• Fred’s stepmother is allergic to nuts, so one year we made the version with the marshmallow topping. No one ate more than a few bites of it. It just wasn’t right!

  6. Shirley wants to try this. I can’t make the marshmallow casserole to save my life (nobody likes it) so around here, Shirley fries the pre-cooked potatoes in butter and brown sugar. Yes, FRIES them. Happy high cholesterol!

    This year we’ll make this, but Robyn, I have one question. What kind of force do you have down there that you use with cooking? I’ve not heard of that yet, but then again, I’m not a Jedi.

    When a force easily pierces the flesh of the sweet potatoes, they’re done.

    • DAMNIT. I even proof-read this shit (which I NEVER do) before I posted it!

      Also, bite me. 🙂

      Also also, pretty much every food in existence can be improved by frying it in butter and brown sugar.

      • At a local bar, they serve sweet potato french fries with butter and brown sugar in little cups on the side. Of course, the RickMonster is all about that shit. I haven’t tasted a sweet potato in years, but I’m going to try some this year when I make Robyn’s dish. Fingers crossed!

  7. I love me some sweet potatoes, but not in casseroles. But having sad that, I am going to try this recipe – only I will substitute almond flour for the regular flour (no gluten). Almond Flour is slightly nutty and should only add to the nutty flavor right? I am trying to convince myself it will work. But what the hell, If it is bad, my dogs will eat it. They love everything. Especially things made with expensive ingredients (like AF).

      • Bwahaha. You confused the Nance’s! Filthy minded Nanc is Nanc in Ashland.

        I’m just Nance with almond flour (and a non-filthy mind, although I do like to throw around the cuss words).

        Dammit, Nanc in Ashland, you’re getting my ass in trouble! – Although your comment did make me LOL because my brain does that sometimes too.

  8. These sound exactly like the ones my dil’s cousin makes, except hers are chunky. I was in the i-love-sweet-potatoes-just-not-in-sweet-stuff camp until dil brought these to Thanksgiving and we had them for dessert. I am now a I-love-sweet-potato-casserole-just-not-with-dinner person.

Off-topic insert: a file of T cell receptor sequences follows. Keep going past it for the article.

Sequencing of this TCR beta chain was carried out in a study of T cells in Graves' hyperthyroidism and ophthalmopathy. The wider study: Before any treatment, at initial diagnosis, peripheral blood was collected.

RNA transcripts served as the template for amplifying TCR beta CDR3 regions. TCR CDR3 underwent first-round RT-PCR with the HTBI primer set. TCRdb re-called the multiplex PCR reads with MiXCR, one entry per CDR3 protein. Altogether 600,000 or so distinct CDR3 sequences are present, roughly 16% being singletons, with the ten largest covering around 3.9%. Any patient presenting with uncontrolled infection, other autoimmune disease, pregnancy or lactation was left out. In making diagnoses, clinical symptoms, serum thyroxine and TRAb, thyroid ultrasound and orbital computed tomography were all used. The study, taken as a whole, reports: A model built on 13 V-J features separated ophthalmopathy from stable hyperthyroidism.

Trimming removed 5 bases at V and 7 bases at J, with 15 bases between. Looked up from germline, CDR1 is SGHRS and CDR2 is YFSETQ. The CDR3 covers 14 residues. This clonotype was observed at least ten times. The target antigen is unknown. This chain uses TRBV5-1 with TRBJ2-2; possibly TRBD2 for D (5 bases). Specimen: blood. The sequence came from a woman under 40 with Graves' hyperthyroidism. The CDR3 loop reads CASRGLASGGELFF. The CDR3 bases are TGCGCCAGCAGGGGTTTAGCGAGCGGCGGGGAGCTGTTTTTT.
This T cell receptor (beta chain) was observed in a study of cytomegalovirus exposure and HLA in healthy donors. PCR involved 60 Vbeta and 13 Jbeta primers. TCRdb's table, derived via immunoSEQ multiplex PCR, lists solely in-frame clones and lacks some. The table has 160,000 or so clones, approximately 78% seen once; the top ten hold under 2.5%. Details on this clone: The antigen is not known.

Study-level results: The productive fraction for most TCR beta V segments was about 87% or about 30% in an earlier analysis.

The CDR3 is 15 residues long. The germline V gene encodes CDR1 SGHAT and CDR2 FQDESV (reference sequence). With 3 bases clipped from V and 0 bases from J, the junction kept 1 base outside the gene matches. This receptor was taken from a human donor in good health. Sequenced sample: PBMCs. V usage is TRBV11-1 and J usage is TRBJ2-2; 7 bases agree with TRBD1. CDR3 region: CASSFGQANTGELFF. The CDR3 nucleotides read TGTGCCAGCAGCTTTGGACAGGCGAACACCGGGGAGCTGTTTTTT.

9. We have had this at our Thanksgiving dinner in recent years and it is marvelous.

    My wife is from a large family — there were 47 or 48 of us gathered for dinner this year (I lost count) — ranging in age from my mother-in-law down to her newest great-grandson — and this is one of the most popular dishes.

      • I spazz out at getting everything out on the table and hot at the same time. Could you see me trying to get 48 people to sit down and eat while it’s hot?

        I.WOULD.LOSE.MY.MIND.

        But part of me thinks that is super cool to have that much family want to spend time with each other on a holiday. 🙂

  10. I’m a southerner, so I’ve eaten sweet potatoes all year round since I was a kid. I love them. I make this casserole every year – my oldest begs for it – but I add a little cinnamon. Even “I swear I hate yams” crowd will eat them if you do that, and the house smells fabulous and it tastes great. I also make Shirley’s “fried” sweet potatoes every year – here in the South, those are ‘candied yams’. You make the candy in the skillet with butter, brown sugar, and when it’s sticky and ooey gooey good, you add the cooked, chunked potatoes and stir to coat. Nirvana.

  11. I made an entire casserole dish for myself on Xmas Eve. It is half gone now. I expect they’ll be taking the doors off the house to cart my rapidly expanding ass to the ER when I stroke out sometime tomorrow.